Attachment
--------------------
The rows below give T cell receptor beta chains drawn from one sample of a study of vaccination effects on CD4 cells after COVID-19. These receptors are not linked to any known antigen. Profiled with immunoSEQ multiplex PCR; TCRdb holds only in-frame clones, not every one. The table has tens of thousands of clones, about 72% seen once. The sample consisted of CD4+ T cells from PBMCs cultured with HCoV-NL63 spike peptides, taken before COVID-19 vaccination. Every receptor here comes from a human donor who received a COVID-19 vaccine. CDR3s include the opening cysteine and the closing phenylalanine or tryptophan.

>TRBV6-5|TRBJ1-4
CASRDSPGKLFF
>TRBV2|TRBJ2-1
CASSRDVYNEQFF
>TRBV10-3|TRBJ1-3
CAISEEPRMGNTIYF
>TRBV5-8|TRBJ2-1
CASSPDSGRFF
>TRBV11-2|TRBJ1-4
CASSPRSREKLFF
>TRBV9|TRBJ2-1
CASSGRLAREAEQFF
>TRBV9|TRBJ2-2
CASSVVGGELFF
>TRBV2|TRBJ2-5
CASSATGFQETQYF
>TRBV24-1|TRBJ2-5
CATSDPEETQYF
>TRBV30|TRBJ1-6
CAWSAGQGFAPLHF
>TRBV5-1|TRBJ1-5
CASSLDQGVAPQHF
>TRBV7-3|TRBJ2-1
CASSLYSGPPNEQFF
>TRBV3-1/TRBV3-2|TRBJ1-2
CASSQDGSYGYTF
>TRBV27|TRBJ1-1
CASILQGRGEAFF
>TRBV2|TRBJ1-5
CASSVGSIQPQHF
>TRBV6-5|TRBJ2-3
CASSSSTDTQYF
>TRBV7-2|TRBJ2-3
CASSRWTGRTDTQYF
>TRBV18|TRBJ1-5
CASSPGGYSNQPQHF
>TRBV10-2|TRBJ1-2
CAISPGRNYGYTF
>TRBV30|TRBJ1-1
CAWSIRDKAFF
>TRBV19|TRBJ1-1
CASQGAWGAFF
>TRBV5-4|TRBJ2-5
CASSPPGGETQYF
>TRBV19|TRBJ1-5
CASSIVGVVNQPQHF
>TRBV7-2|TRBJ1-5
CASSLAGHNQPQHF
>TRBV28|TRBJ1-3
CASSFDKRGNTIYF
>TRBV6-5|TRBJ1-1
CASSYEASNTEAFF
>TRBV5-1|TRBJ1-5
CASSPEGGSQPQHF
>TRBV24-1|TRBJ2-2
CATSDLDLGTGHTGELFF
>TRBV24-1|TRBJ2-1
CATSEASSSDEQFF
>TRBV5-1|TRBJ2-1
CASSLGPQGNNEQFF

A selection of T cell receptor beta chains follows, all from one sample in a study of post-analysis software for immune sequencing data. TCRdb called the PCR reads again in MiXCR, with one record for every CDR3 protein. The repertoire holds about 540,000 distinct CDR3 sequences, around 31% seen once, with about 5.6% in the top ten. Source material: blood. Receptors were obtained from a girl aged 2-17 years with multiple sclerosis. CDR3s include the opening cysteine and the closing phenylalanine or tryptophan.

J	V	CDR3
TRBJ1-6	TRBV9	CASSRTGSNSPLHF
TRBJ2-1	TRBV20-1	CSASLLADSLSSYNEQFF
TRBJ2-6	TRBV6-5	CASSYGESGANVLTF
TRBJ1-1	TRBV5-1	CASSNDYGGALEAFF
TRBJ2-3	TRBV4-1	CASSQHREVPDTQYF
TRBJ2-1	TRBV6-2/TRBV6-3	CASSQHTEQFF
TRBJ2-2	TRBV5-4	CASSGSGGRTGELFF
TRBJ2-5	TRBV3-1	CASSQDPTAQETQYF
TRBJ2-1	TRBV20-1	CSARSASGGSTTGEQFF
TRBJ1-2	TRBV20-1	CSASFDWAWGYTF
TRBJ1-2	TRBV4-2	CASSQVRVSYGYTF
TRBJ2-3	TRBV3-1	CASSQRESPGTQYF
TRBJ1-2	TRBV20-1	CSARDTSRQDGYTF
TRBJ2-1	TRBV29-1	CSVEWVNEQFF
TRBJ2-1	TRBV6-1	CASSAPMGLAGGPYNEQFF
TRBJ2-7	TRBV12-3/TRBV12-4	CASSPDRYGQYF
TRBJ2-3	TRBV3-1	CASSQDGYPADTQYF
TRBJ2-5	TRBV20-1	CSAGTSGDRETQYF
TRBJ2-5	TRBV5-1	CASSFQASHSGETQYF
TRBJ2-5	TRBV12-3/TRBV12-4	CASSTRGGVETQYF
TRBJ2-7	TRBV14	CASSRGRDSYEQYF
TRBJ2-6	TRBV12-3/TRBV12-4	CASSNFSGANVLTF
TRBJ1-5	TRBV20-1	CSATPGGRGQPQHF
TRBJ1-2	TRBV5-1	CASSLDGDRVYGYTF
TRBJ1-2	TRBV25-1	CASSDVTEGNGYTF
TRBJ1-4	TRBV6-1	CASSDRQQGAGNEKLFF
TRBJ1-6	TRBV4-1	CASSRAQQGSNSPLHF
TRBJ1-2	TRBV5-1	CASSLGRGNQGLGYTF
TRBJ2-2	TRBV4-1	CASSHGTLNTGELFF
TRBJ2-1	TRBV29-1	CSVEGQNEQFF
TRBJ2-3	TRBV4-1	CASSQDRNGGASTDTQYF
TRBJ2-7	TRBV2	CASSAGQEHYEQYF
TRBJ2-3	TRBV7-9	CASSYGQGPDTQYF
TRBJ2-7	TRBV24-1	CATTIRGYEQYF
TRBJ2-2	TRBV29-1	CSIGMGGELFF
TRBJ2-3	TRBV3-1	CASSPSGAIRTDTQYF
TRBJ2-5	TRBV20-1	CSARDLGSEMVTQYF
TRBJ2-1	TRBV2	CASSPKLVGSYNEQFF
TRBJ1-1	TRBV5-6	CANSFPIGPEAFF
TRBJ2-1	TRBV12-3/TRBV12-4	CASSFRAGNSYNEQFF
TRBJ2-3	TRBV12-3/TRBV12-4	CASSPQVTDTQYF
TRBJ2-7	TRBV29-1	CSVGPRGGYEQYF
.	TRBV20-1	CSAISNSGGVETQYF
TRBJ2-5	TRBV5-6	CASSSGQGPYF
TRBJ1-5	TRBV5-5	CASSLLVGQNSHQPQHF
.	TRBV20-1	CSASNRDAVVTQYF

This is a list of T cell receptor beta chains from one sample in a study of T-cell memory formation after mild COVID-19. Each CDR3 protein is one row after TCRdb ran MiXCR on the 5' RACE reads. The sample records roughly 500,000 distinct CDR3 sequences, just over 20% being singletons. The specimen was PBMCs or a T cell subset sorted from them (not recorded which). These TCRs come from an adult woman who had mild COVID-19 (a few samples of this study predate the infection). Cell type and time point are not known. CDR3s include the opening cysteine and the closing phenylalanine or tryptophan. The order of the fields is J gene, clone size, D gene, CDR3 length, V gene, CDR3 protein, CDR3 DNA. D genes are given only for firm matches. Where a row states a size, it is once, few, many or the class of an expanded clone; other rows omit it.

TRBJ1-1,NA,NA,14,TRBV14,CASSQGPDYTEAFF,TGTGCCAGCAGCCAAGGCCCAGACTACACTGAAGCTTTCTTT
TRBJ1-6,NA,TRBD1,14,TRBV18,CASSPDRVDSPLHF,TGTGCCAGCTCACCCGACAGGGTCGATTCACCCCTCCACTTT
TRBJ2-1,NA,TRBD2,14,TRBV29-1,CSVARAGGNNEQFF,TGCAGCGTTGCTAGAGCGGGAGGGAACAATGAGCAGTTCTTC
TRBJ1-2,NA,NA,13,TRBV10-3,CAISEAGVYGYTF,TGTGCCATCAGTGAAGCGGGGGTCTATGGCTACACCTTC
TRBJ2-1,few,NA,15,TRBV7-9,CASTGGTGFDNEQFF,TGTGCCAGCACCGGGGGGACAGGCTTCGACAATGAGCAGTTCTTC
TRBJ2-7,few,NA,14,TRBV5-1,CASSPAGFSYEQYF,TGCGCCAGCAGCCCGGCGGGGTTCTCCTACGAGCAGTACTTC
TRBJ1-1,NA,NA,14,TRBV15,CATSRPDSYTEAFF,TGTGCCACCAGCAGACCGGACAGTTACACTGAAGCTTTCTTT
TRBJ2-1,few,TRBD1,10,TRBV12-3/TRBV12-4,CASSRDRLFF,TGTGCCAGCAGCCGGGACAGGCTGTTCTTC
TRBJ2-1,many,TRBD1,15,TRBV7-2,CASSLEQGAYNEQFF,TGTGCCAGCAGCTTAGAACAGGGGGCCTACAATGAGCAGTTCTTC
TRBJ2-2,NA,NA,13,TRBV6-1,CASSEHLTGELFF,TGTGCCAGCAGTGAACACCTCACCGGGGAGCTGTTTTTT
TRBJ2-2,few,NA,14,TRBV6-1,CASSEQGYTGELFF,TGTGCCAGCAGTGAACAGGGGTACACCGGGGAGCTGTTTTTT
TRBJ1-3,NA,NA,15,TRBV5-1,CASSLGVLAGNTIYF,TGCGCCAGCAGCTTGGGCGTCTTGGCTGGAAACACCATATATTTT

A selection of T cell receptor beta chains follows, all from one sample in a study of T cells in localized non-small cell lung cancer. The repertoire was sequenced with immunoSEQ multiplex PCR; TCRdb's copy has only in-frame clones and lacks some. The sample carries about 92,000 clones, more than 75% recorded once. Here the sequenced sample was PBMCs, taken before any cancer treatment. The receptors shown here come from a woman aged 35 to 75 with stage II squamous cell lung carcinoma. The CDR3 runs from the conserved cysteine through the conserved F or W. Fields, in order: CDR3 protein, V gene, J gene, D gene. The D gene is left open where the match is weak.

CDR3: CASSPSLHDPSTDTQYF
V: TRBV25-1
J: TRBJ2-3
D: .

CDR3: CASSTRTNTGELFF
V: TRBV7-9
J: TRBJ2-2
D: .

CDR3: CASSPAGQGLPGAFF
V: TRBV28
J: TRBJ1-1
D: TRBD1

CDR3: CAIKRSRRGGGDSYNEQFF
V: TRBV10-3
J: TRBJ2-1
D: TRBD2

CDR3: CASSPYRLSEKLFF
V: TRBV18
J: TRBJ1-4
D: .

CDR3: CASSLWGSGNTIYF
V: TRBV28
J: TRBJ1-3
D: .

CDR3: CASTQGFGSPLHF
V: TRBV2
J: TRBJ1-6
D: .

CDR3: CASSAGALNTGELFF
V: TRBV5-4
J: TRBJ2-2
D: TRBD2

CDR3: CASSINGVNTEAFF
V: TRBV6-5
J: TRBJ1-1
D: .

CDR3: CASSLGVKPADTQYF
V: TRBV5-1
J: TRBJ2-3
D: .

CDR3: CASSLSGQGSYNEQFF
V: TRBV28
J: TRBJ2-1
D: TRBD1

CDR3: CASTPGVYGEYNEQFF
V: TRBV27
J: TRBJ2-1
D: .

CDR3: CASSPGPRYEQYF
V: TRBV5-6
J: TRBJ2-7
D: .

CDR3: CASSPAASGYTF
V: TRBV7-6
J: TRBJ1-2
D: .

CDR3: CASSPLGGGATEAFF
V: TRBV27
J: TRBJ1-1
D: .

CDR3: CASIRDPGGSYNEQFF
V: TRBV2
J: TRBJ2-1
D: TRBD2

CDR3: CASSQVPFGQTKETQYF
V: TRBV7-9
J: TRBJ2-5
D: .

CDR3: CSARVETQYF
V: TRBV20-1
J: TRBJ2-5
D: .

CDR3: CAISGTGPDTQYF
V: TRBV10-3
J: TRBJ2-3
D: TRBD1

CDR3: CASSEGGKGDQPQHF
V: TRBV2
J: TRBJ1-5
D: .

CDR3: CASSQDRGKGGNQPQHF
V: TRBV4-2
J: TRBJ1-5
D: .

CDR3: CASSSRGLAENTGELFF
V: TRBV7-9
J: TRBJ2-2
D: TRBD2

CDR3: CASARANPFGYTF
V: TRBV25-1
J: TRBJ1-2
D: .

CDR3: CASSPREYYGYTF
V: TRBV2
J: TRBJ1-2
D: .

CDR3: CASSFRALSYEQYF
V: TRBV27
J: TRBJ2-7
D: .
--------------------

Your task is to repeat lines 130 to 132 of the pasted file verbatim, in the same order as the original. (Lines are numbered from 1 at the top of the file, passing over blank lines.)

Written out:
J: TRBJ2-2
D: .

CDR3: CASSPAGQGLPGAFF